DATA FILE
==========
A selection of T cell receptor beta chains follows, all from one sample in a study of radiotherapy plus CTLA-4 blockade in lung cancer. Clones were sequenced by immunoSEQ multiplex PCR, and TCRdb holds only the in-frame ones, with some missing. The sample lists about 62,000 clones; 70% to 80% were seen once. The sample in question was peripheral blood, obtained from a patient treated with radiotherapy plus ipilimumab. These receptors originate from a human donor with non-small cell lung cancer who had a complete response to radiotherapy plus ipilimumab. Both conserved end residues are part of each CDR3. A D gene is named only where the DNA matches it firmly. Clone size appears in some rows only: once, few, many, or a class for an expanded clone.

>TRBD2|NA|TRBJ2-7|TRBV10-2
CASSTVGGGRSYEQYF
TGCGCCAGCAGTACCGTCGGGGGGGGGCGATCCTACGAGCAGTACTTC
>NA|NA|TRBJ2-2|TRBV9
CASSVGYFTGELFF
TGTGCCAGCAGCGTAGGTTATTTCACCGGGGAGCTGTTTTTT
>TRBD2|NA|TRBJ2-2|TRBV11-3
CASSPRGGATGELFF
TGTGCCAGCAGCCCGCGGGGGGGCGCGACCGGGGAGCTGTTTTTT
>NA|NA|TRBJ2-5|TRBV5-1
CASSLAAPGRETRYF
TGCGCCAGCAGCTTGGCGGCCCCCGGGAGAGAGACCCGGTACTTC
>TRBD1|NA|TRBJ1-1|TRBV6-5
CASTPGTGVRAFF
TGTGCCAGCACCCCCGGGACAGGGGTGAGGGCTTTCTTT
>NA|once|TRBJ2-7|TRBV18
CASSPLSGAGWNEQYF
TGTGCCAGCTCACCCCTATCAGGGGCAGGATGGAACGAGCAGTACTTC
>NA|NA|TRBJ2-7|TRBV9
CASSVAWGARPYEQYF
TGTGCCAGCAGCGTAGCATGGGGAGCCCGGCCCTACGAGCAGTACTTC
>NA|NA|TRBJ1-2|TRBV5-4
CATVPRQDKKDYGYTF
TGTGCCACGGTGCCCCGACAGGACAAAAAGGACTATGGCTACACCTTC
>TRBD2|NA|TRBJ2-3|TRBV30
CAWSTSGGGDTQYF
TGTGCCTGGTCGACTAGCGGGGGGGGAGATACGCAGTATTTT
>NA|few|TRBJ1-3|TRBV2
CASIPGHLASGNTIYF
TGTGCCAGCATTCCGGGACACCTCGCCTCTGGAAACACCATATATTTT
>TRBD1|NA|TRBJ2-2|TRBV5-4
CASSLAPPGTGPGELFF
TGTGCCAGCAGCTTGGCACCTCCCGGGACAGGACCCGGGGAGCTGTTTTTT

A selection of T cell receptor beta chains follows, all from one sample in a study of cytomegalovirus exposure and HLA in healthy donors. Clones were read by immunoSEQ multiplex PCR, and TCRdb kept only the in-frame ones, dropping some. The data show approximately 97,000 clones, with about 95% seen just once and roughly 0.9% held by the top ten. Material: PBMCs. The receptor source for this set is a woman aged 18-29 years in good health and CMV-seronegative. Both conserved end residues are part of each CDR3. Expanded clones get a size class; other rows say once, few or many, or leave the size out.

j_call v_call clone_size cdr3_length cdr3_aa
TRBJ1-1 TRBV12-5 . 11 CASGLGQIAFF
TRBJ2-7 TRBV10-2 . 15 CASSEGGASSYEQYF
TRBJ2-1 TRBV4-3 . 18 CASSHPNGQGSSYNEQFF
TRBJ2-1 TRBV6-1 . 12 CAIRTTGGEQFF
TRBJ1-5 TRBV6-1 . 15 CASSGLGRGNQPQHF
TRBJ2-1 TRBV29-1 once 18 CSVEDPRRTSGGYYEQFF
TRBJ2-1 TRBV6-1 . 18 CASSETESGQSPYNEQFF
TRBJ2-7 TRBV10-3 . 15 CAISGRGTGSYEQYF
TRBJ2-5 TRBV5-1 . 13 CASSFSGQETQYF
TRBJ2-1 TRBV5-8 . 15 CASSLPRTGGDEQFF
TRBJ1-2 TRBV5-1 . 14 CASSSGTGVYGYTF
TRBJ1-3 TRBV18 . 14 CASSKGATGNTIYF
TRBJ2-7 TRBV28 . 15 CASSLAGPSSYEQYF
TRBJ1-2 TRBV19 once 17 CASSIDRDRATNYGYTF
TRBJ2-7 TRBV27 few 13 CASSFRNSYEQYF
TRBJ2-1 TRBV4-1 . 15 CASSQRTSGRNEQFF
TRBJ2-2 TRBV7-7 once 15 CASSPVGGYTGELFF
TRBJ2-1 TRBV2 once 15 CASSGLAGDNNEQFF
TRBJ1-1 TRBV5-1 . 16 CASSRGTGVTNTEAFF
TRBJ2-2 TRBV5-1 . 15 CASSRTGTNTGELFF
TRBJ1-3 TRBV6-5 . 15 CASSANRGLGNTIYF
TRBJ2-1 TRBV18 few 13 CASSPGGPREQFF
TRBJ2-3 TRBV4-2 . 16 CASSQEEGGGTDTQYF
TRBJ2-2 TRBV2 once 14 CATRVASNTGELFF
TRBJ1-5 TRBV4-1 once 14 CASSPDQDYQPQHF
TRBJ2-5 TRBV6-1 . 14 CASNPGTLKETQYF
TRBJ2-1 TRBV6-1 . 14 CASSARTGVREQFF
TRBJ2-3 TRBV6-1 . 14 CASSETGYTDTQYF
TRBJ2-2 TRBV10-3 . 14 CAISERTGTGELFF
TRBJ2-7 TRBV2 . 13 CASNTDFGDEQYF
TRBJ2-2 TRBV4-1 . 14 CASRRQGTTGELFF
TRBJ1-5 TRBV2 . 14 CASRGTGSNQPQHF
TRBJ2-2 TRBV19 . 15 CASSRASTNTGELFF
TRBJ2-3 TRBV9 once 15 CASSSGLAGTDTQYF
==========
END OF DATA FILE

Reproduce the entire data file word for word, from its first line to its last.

A selection of T cell receptor beta chains follows, all from one sample in a study of radiotherapy plus CTLA-4 blockade in lung cancer. Clones were sequenced by immunoSEQ multiplex PCR, and TCRdb holds only the in-frame ones, with some missing. The sample lists about 62,000 clones; 70% to 80% were seen once. The sample in question was peripheral blood, obtained from a patient treated with radiotherapy plus ipilimumab. These receptors originate from a human donor with non-small cell lung cancer who had a complete response to radiotherapy plus ipilimumab. Both conserved end residues are part of each CDR3. A D gene is named only where the DNA matches it firmly. Clone size appears in some rows only: once, few, many, or a class for an expanded clone.

>TRBD2|NA|TRBJ2-7|TRBV10-2
CASSTVGGGRSYEQYF
TGCGCCAGCAGTACCGTCGGGGGGGGGCGATCCTACGAGCAGTACTTC
>NA|NA|TRBJ2-2|TRBV9
CASSVGYFTGELFF
TGTGCCAGCAGCGTAGGTTATTTCACCGGGGAGCTGTTTTTT
>TRBD2|NA|TRBJ2-2|TRBV11-3
CASSPRGGATGELFF
TGTGCCAGCAGCCCGCGGGGGGGCGCGACCGGGGAGCTGTTTTTT
>NA|NA|TRBJ2-5|TRBV5-1
CASSLAAPGRETRYF
TGCGCCAGCAGCTTGGCGGCCCCCGGGAGAGAGACCCGGTACTTC
>TRBD1|NA|TRBJ1-1|TRBV6-5
CASTPGTGVRAFF
TGTGCCAGCACCCCCGGGACAGGGGTGAGGGCTTTCTTT
>NA|once|TRBJ2-7|TRBV18
CASSPLSGAGWNEQYF
TGTGCCAGCTCACCCCTATCAGGGGCAGGATGGAACGAGCAGTACTTC
>NA|NA|TRBJ2-7|TRBV9
CASSVAWGARPYEQYF
TGTGCCAGCAGCGTAGCATGGGGAGCCCGGCCCTACGAGCAGTACTTC
>NA|NA|TRBJ1-2|TRBV5-4
CATVPRQDKKDYGYTF
TGTGCCACGGTGCCCCGACAGGACAAAAAGGACTATGGCTACACCTTC
>TRBD2|NA|TRBJ2-3|TRBV30
CAWSTSGGGDTQYF
TGTGCCTGGTCGACTAGCGGGGGGGGAGATACGCAGTATTTT
>NA|few|TRBJ1-3|TRBV2
CASIPGHLASGNTIYF
TGTGCCAGCATTCCGGGACACCTCGCCTCTGGAAACACCATATATTTT
>TRBD1|NA|TRBJ2-2|TRBV5-4
CASSLAPPGTGPGELFF
TGTGCCAGCAGCTTGGCACCTCCCGGGACAGGACCCGGGGAGCTGTTTTTT

A selection of T cell receptor beta chains follows, all from one sample in a study of cytomegalovirus exposure and HLA in healthy donors. Clones were read by immunoSEQ multiplex PCR, and TCRdb kept only the in-frame ones, dropping some. The data show approximately 97,000 clones, with about 95% seen just once and roughly 0.9% held by the top ten. Material: PBMCs. The receptor source for this set is a woman aged 18-29 years in good health and CMV-seronegative. Both conserved end residues are part of each CDR3. Expanded clones get a size class; other rows say once, few or many, or leave the size out.

j_call v_call clone_size cdr3_length cdr3_aa
TRBJ1-1 TRBV12-5 . 11 CASGLGQIAFF
TRBJ2-7 TRBV10-2 . 15 CASSEGGASSYEQYF
TRBJ2-1 TRBV4-3 . 18 CASSHPNGQGSSYNEQFF
TRBJ2-1 TRBV6-1 . 12 CAIRTTGGEQFF
TRBJ1-5 TRBV6-1 . 15 CASSGLGRGNQPQHF
TRBJ2-1 TRBV29-1 once 18 CSVEDPRRTSGGYYEQFF
TRBJ2-1 TRBV6-1 . 18 CASSETESGQSPYNEQFF
TRBJ2-7 TRBV10-3 . 15 CAISGRGTGSYEQYF
TRBJ2-5 TRBV5-1 . 13 CASSFSGQETQYF
TRBJ2-1 TRBV5-8 . 15 CASSLPRTGGDEQFF
TRBJ1-2 TRBV5-1 . 14 CASSSGTGVYGYTF
TRBJ1-3 TRBV18 . 14 CASSKGATGNTIYF
TRBJ2-7 TRBV28 . 15 CASSLAGPSSYEQYF
TRBJ1-2 TRBV19 once 17 CASSIDRDRATNYGYTF
TRBJ2-7 TRBV27 few 13 CASSFRNSYEQYF
TRBJ2-1 TRBV4-1 . 15 CASSQRTSGRNEQFF
TRBJ2-2 TRBV7-7 once 15 CASSPVGGYTGELFF
TRBJ2-1 TRBV2 once 15 CASSGLAGDNNEQFF
TRBJ1-1 TRBV5-1 . 16 CASSRGTGVTNTEAFF
TRBJ2-2 TRBV5-1 . 15 CASSRTGTNTGELFF
TRBJ1-3 TRBV6-5 . 15 CASSANRGLGNTIYF
TRBJ2-1 TRBV18 few 13 CASSPGGPREQFF
TRBJ2-3 TRBV4-2 . 16 CASSQEEGGGTDTQYF
TRBJ2-2 TRBV2 once 14 CATRVASNTGELFF
TRBJ1-5 TRBV4-1 once 14 CASSPDQDYQPQHF
TRBJ2-5 TRBV6-1 . 14 CASNPGTLKETQYF
TRBJ2-1 TRBV6-1 . 14 CASSARTGVREQFF
TRBJ2-3 TRBV6-1 . 14 CASSETGYTDTQYF
TRBJ2-2 TRBV10-3 . 14 CAISERTGTGELFF
TRBJ2-7 TRBV2 . 13 CASNTDFGDEQYF
TRBJ2-2 TRBV4-1 . 14 CASRRQGTTGELFF
TRBJ1-5 TRBV2 . 14 CASRGTGSNQPQHF
TRBJ2-2 TRBV19 . 15 CASSRASTNTGELFF
TRBJ2-3 TRBV9 once 15 CASSSGLAGTDTQYF